The localzised intense rainfall spell kept occurring through out June, July and August till September 20 when the last incident is reported.  June and July witnessed 6 incidents each of such excessive rainfall while maximum 10 were reported in Aug followed by 4 in Sept.

The maximum 6 incidents have taken place in Dehradun district, 5 of which took place just in last week of August. Chamoli saw 4 cloud burst incidents while Rudraprayag, Pithoragarh and Pauri reported 3 such events each, followed by 2 each in Uttarkashi and Almora and 1 in Bageshwar.

The incident of Baldi river (Song tributary) engulfing part of Maldevta link road around Aug 28 could also be a result of cloud burst but given insufficient information is not included in the final tally. The event of Sribagad in Darchula district of Nepal affected the NHPC Tapovan colony and resultant artificial lake flooded Kali river in Dharchula town however final tally excludes this since it took place in Nepal. A couple of such incidents have not be added here for same reason.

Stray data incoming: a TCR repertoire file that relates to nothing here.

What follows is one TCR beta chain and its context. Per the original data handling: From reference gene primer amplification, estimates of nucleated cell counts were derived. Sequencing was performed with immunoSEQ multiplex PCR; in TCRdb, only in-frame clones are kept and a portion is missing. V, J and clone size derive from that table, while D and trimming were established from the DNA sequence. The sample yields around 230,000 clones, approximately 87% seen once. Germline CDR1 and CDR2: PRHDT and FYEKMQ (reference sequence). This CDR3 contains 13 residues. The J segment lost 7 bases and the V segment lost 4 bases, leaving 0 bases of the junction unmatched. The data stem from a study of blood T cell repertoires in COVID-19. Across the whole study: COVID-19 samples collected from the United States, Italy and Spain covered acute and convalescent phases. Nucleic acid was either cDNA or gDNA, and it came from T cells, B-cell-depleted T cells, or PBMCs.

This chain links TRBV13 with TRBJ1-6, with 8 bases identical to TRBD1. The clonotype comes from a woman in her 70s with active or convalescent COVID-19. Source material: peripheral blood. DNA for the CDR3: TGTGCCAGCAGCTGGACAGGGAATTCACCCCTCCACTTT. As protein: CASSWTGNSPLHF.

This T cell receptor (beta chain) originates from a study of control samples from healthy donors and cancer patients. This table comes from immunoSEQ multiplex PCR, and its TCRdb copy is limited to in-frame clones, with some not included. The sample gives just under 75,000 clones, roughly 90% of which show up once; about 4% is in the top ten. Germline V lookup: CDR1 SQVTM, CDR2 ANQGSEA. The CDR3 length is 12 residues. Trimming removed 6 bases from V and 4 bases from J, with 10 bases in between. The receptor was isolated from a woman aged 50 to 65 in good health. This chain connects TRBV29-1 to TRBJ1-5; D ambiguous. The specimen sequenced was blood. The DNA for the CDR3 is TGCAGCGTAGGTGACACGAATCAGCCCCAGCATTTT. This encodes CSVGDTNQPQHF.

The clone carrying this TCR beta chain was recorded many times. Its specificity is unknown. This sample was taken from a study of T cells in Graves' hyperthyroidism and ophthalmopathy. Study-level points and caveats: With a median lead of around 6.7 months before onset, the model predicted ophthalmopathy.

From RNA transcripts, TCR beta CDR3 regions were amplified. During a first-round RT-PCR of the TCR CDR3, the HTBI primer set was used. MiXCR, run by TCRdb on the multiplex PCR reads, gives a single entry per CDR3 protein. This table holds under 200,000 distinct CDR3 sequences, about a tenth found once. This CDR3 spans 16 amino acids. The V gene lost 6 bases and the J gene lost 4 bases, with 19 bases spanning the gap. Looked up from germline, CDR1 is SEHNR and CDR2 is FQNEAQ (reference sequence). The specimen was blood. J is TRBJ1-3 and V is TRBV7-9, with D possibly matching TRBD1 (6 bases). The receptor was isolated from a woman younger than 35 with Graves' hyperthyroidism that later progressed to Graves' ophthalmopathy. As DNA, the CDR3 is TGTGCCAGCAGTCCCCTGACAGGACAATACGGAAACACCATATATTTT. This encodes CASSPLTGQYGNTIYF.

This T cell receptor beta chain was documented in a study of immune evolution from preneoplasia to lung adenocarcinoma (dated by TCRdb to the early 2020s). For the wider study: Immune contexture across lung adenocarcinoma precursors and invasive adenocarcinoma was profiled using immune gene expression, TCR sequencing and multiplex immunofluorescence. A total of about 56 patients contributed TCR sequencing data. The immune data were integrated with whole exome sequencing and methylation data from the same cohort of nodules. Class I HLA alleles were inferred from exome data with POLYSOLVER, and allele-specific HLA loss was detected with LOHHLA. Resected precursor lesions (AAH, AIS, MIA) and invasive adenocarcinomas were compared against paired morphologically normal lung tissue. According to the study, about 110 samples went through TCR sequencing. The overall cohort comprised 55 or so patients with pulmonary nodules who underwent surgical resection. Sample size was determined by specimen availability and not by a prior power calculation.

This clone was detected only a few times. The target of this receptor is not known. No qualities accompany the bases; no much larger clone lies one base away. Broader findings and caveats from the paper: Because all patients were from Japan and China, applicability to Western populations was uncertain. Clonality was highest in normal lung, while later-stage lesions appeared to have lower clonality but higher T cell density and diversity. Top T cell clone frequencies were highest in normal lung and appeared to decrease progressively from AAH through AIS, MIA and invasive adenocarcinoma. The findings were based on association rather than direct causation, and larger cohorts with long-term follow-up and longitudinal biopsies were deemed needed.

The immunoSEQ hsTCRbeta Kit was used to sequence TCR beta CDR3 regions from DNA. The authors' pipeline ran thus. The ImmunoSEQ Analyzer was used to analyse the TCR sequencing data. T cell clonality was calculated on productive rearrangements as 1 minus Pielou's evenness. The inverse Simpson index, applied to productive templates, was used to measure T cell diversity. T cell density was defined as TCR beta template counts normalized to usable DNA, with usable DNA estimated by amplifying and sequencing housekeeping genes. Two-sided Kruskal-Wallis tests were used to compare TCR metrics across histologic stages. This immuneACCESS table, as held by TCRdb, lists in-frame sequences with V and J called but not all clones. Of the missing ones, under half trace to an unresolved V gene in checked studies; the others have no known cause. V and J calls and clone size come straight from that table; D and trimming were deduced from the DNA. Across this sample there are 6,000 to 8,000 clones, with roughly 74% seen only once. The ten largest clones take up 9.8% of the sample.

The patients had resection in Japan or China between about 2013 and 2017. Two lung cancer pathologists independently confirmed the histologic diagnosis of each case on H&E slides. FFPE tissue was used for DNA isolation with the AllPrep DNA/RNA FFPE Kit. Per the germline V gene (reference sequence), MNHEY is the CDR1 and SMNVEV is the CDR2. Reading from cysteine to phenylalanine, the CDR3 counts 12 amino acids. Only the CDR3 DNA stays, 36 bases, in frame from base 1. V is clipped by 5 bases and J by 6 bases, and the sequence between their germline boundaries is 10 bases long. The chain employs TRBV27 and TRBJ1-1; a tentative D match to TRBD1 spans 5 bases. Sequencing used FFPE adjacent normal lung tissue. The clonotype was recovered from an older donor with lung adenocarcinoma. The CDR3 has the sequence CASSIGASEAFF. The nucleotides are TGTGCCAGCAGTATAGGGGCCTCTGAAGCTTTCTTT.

Kulgaad bridge washed away bridge site after cloud burst in Dharchula on July 8. (Image Dainik Jagran)

Incidents of multiple cloud burst, back to back cloud burst in limited areas and same region facing cloud burst devastation within this pre/monsoon season and in previous years is also observed like villages in Bhatwari tehsil of Tehri, areas under Jakholi block of Rudraprayag, regions of Dharchula and Joshimath .

The phenomena has affected nearly all the regions in the state from high altitude in Valley of Flowers, Auli to lower hills in Shivalik range, Dehradun, Marchula; from remote areas of Thailisain, Pithoragarh, Bageshwar in middle Himalaya to famous tourist locations of Sauni Binsar in Ranikhet and Mal Devta in Mussoorie, Marchula adjoining Jim Corbett National Park. Terrain wise, 2 of cloud bursts happened in paraglacial zones both in Chamoli, 16 in middle portion of state and 8 closer to lesser Himalayas.